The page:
Romo Roundtable: What will it take for Cowboys to reach next level?
Jason Garrett recently suggested Tony Romo needed to be in better shape
Coaching staff as much at fault for Cowboys' struggles as any player
A meaningful win late in the season or playoffs would help Romo's psyche
Tony Romo recently was back in the news when Cowboys offensive coordinator Jason Garrett suggested the star quarterback was "bottom-heavy" and needed to report to training camp in better shape (which, predictably, Romo says the media blew out of proportion). Will that be the difference-maker for Romo and the Cowboys, who haven't won a playoff game this decade? If not, what is it going to take for Romo to lead the Cowboys to the next level? SI.com NFL writers Don Banks, Jim Trotter, John Mullin, Ross Tucker and Andrew Perloff discuss.
DON BANKS: I'm really not entirely sure what being called "bottom-heavy'' implies for an NFL quarterback, but the way I figure it, Romo's upper torso can't help but be a little lighter this season, given that he won't have Terrell Owens on his back at all times.
Now that we've gotten our gratuitous shot at T.O. and his chemistry-killing karma out of the way, let's delve into the question of whether Romo is just a successful conditioning program away from taking the Cowboys to the next level, as Garrett seemed to suggest recently. (Our working title: "Was Romo rebuilt in a day?'')
While the idea of a lighter Romo automatically translating into a better Romo late in the season sounds like a winning formula, my gut tells me that's over-simplifying the problem of Dallas's near-annual December swoons. To be sure, Romo's play has suffered late in each of his three seasons as the Cowboys' starter, but that's not the whole story of why Dallas is still seeking its first playoff win since the opening round of the 1996 postseason.
In the NFL, you're generally only as good as your starting quarterback. But to lay all the blame for the Cowboys' recent disintegrations on Romo's shoulders is to overlook quite a bit of team-wide failure.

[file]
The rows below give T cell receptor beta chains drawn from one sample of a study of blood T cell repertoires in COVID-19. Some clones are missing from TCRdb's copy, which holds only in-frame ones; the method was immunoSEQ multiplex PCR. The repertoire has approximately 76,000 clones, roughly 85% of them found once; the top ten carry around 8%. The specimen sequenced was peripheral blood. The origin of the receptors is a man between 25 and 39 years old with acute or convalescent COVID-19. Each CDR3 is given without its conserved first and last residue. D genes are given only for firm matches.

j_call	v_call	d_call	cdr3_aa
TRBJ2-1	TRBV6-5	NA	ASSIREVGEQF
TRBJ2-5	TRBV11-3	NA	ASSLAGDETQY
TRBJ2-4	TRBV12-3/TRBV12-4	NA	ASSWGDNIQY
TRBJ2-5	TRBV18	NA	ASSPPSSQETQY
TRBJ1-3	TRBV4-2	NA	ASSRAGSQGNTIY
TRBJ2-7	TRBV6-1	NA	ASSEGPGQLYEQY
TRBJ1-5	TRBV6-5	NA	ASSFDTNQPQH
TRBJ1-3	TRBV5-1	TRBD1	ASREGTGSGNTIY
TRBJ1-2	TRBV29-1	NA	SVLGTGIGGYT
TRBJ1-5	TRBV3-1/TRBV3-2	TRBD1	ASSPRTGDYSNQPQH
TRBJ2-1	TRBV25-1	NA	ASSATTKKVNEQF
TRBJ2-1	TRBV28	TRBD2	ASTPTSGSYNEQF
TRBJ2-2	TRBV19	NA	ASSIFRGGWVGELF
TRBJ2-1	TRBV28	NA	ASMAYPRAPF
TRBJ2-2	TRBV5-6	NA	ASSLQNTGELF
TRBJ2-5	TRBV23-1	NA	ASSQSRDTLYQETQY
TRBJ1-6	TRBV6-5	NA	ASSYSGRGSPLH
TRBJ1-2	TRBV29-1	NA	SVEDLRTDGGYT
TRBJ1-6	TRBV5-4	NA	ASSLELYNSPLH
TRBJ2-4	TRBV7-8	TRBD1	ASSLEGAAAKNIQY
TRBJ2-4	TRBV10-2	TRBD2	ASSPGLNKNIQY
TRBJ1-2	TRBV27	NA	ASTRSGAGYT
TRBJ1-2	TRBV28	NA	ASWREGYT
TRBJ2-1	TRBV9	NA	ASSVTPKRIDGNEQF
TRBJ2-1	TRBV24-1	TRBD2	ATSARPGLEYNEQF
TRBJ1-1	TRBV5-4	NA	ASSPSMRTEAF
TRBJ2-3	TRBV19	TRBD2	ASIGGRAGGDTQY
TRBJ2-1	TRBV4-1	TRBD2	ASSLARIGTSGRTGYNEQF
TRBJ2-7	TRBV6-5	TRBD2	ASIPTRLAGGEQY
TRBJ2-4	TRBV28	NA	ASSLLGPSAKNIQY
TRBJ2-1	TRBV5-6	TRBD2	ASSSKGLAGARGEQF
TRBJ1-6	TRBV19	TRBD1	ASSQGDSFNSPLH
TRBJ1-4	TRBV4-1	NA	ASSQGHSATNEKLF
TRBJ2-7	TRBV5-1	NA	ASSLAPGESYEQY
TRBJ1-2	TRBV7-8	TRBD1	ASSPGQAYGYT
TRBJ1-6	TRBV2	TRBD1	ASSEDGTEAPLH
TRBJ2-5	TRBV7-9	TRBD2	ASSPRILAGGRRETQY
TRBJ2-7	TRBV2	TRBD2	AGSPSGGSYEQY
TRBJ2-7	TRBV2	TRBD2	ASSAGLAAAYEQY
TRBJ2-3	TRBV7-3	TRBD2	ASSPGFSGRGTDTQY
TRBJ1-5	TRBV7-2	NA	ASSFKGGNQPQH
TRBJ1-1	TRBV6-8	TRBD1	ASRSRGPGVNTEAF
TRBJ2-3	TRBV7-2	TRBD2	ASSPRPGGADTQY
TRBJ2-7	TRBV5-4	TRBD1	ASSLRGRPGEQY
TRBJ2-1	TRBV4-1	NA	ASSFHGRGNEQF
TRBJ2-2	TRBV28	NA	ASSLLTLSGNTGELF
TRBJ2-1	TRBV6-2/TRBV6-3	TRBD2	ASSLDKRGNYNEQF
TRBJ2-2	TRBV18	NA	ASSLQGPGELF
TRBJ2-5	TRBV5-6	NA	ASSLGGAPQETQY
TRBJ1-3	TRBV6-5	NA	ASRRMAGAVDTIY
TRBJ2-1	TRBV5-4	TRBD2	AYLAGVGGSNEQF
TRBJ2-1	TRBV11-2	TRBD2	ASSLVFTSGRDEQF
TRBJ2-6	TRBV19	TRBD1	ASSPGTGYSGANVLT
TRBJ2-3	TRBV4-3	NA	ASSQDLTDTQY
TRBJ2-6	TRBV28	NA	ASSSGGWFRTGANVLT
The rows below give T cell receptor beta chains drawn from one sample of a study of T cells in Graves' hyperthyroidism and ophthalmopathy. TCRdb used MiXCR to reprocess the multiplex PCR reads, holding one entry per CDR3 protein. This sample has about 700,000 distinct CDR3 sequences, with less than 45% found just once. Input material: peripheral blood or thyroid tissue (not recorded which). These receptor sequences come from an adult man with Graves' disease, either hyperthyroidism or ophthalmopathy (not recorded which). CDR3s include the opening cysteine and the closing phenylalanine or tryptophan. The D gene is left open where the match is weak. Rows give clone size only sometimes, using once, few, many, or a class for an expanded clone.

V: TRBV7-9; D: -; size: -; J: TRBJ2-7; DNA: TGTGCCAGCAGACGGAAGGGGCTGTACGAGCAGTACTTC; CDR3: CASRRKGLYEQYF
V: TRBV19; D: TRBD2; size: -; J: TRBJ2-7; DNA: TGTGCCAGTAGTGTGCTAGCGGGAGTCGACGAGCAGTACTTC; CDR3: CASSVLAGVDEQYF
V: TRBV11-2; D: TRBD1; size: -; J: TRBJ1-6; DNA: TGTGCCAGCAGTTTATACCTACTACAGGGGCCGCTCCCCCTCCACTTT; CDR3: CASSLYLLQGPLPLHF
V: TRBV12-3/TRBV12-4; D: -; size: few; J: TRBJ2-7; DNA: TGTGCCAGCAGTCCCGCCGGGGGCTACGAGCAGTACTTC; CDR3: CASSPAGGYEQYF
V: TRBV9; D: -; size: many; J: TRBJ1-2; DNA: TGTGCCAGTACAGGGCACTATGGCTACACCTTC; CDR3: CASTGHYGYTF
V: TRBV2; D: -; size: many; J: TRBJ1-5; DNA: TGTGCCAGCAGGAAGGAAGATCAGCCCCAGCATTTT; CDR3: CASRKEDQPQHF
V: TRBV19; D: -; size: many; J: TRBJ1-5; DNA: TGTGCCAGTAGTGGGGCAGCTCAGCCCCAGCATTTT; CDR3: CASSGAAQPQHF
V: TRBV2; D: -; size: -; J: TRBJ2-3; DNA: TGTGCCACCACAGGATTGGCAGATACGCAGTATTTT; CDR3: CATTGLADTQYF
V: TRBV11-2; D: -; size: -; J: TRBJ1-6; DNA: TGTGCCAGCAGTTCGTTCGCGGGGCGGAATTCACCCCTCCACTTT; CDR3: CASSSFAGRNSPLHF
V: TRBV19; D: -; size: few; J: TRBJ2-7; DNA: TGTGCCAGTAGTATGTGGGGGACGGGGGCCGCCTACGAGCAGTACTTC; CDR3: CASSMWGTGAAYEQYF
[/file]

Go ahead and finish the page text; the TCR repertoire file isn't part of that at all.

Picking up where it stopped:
Dallas' defense has melted down at key times -- see last season's galling 44-6 Week 17 loss at Philadelphia, which kept the Cowboys out of the playoffs and put in the Eagles. And the performance of Dallas coaches has been less than stellar, too, as the likes of Bill Parcells, Wade Phillips and Garrett himself have deservedly drawn some of the blame for being unable to end the franchise's string of losing every regular-season finale since 1999.
Improved conditioning might well help Romo end the season stronger than he has the past three years. But learning how to win in the clutch hasn't been solely the problem of the Cowboys' quarterback of late. It's a team game, and from owner Jerry Jones down, Dallas's pattern of defeat and disappointment in December clearly has been a team-wide effort.
JIM TROTTER: Romo's problem isn't below the waist; it's between the ears. He hasn't been the same in late-season, high-pressure situations since he botched the hold in the playoff loss at Seattle three seasons ago. During make-or-break moments, I see uncertainty instead of defiance. That's not what I want from my quarterback. I want a guy who says failure is not an option, a guy who isn't afraid to demand accountability from his teammates as well as himself.
As for Garrett, he should look in the mirror if he wants to find one of the culprits in the Cowboys' late-season struggles. Some staff members have complained for years that his playcalling is too predictable in December and January. Don't know if that's true, but the fact that colleagues would make such a statement is reason for concern. Garrett's suggestion that Romo's problem is that he's "bottom-heavy" sounds a lot like a coach who is unprepared to consider more plausible explanations for the team's problems: that the QB appears to be psychologically fragile and the play-caller might be professionally stubborn.
JOHN MULLIN: If there is a less significant issue facing the 2009 Dallas Cowboys than the southern half of Romo...
Garrett observing that Romo appears a little "bottom heavy" says more about Garrett than Romo. A core component of coaches' guiding principles is to put their players in the best positions to succeed. How Garrett figures that adding to public pressure and scrutiny to a linchpin player, who's had too much of both already in his short career, puts Romo in an improved position for success is beyond mysterious. All he has done is load a round into the chambers of critics who already have more than sufficient ammunition primed for Romo.
Romo, in three seasons as the Dallas starter, has never posted a passer rating lower than 91 or been sacked more than 24 times, meaning he has pocket savvy and knows what to do with the extra time his innate athleticism buys him. And of the two, pocket presence is more important than mobility; see also: Marino, Dan; Roethlisberger, Ben; Jurgenson, Sonny.
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